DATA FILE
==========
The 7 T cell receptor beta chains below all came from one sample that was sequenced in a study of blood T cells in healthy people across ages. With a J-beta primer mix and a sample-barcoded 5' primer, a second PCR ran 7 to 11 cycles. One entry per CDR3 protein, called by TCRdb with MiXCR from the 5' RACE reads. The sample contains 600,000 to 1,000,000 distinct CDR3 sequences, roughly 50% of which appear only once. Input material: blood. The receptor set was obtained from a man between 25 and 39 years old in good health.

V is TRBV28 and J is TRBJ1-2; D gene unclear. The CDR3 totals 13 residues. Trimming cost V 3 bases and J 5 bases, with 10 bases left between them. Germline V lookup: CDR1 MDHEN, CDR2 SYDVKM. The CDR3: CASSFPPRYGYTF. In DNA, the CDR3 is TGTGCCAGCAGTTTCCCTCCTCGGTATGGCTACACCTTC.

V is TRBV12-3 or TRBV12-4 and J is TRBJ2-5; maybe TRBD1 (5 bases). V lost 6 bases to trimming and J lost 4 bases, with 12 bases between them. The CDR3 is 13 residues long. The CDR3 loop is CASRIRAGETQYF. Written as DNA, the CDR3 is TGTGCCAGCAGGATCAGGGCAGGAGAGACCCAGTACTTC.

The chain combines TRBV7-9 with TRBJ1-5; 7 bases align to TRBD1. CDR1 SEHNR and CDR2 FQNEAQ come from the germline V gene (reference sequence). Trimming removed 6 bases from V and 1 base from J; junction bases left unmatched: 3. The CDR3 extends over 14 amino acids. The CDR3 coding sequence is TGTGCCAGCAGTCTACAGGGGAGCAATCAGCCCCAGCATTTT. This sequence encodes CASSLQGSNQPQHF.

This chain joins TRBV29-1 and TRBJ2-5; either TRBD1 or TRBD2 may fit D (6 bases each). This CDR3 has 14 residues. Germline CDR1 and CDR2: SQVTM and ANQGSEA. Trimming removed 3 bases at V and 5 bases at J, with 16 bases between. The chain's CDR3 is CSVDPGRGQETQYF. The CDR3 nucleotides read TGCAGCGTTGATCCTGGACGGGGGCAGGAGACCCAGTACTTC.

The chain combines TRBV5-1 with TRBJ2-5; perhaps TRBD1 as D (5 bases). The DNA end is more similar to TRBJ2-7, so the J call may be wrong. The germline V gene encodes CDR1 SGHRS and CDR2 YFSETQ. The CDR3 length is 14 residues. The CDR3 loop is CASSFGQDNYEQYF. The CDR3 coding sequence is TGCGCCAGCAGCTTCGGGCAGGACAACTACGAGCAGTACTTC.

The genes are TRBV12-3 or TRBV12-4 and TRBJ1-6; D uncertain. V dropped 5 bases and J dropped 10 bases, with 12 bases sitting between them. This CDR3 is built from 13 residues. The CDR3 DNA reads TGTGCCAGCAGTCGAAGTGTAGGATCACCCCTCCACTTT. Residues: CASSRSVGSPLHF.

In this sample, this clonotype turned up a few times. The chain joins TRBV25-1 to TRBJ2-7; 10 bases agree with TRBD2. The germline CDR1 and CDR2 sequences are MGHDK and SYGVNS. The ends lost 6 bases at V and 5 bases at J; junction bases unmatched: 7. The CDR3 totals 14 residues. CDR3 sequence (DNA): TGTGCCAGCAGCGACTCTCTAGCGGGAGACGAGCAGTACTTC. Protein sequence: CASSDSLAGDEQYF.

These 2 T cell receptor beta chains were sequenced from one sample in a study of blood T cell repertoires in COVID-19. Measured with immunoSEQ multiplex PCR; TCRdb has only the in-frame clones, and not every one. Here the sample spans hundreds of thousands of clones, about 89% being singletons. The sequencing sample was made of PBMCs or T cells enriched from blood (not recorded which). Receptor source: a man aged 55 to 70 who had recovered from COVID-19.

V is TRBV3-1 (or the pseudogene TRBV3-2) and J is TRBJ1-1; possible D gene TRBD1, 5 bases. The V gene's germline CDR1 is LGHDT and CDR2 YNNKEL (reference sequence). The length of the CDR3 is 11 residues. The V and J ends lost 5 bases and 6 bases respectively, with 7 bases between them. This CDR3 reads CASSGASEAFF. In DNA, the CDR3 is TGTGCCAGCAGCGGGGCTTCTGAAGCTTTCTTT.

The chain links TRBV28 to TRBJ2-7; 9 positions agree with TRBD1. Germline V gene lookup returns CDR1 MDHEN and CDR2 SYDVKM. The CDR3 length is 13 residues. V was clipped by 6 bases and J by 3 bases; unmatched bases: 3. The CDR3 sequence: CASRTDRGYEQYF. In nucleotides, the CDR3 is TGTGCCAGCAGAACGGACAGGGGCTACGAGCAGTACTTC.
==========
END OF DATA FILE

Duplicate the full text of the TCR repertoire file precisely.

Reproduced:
The 7 T cell receptor beta chains below all came from one sample that was sequenced in a study of blood T cells in healthy people across ages. With a J-beta primer mix and a sample-barcoded 5' primer, a second PCR ran 7 to 11 cycles. One entry per CDR3 protein, called by TCRdb with MiXCR from the 5' RACE reads. The sample contains 600,000 to 1,000,000 distinct CDR3 sequences, roughly 50% of which appear only once. Input material: blood. The receptor set was obtained from a man between 25 and 39 years old in good health.

V is TRBV28 and J is TRBJ1-2; D gene unclear. The CDR3 totals 13 residues. Trimming cost V 3 bases and J 5 bases, with 10 bases left between them. Germline V lookup: CDR1 MDHEN, CDR2 SYDVKM. The CDR3: CASSFPPRYGYTF. In DNA, the CDR3 is TGTGCCAGCAGTTTCCCTCCTCGGTATGGCTACACCTTC.

V is TRBV12-3 or TRBV12-4 and J is TRBJ2-5; maybe TRBD1 (5 bases). V lost 6 bases to trimming and J lost 4 bases, with 12 bases between them. The CDR3 is 13 residues long. The CDR3 loop is CASRIRAGETQYF. Written as DNA, the CDR3 is TGTGCCAGCAGGATCAGGGCAGGAGAGACCCAGTACTTC.

The chain combines TRBV7-9 with TRBJ1-5; 7 bases align to TRBD1. CDR1 SEHNR and CDR2 FQNEAQ come from the germline V gene (reference sequence). Trimming removed 6 bases from V and 1 base from J; junction bases left unmatched: 3. The CDR3 extends over 14 amino acids. The CDR3 coding sequence is TGTGCCAGCAGTCTACAGGGGAGCAATCAGCCCCAGCATTTT. This sequence encodes CASSLQGSNQPQHF.

This chain joins TRBV29-1 and TRBJ2-5; either TRBD1 or TRBD2 may fit D (6 bases each). This CDR3 has 14 residues. Germline CDR1 and CDR2: SQVTM and ANQGSEA. Trimming removed 3 bases at V and 5 bases at J, with 16 bases between. The chain's CDR3 is CSVDPGRGQETQYF. The CDR3 nucleotides read TGCAGCGTTGATCCTGGACGGGGGCAGGAGACCCAGTACTTC.

The chain combines TRBV5-1 with TRBJ2-5; perhaps TRBD1 as D (5 bases). The DNA end is more similar to TRBJ2-7, so the J call may be wrong. The germline V gene encodes CDR1 SGHRS and CDR2 YFSETQ. The CDR3 length is 14 residues. The CDR3 loop is CASSFGQDNYEQYF. The CDR3 coding sequence is TGCGCCAGCAGCTTCGGGCAGGACAACTACGAGCAGTACTTC.

The genes are TRBV12-3 or TRBV12-4 and TRBJ1-6; D uncertain. V dropped 5 bases and J dropped 10 bases, with 12 bases sitting between them. This CDR3 is built from 13 residues. The CDR3 DNA reads TGTGCCAGCAGTCGAAGTGTAGGATCACCCCTCCACTTT. Residues: CASSRSVGSPLHF.

In this sample, this clonotype turned up a few times. The chain joins TRBV25-1 to TRBJ2-7; 10 bases agree with TRBD2. The germline CDR1 and CDR2 sequences are MGHDK and SYGVNS. The ends lost 6 bases at V and 5 bases at J; junction bases unmatched: 7. The CDR3 totals 14 residues. CDR3 sequence (DNA): TGTGCCAGCAGCGACTCTCTAGCGGGAGACGAGCAGTACTTC. Protein sequence: CASSDSLAGDEQYF.

These 2 T cell receptor beta chains were sequenced from one sample in a study of blood T cell repertoires in COVID-19. Measured with immunoSEQ multiplex PCR; TCRdb has only the in-frame clones, and not every one. Here the sample spans hundreds of thousands of clones, about 89% being singletons. The sequencing sample was made of PBMCs or T cells enriched from blood (not recorded which). Receptor source: a man aged 55 to 70 who had recovered from COVID-19.

V is TRBV3-1 (or the pseudogene TRBV3-2) and J is TRBJ1-1; possible D gene TRBD1, 5 bases. The V gene's germline CDR1 is LGHDT and CDR2 YNNKEL (reference sequence). The length of the CDR3 is 11 residues. The V and J ends lost 5 bases and 6 bases respectively, with 7 bases between them. This CDR3 reads CASSGASEAFF. In DNA, the CDR3 is TGTGCCAGCAGCGGGGCTTCTGAAGCTTTCTTT.

The chain links TRBV28 to TRBJ2-7; 9 positions agree with TRBD1. Germline V gene lookup returns CDR1 MDHEN and CDR2 SYDVKM. The CDR3 length is 13 residues. V was clipped by 6 bases and J by 3 bases; unmatched bases: 3. The CDR3 sequence: CASRTDRGYEQYF. In nucleotides, the CDR3 is TGTGCCAGCAGAACGGACAGGGGCTACGAGCAGTACTTC.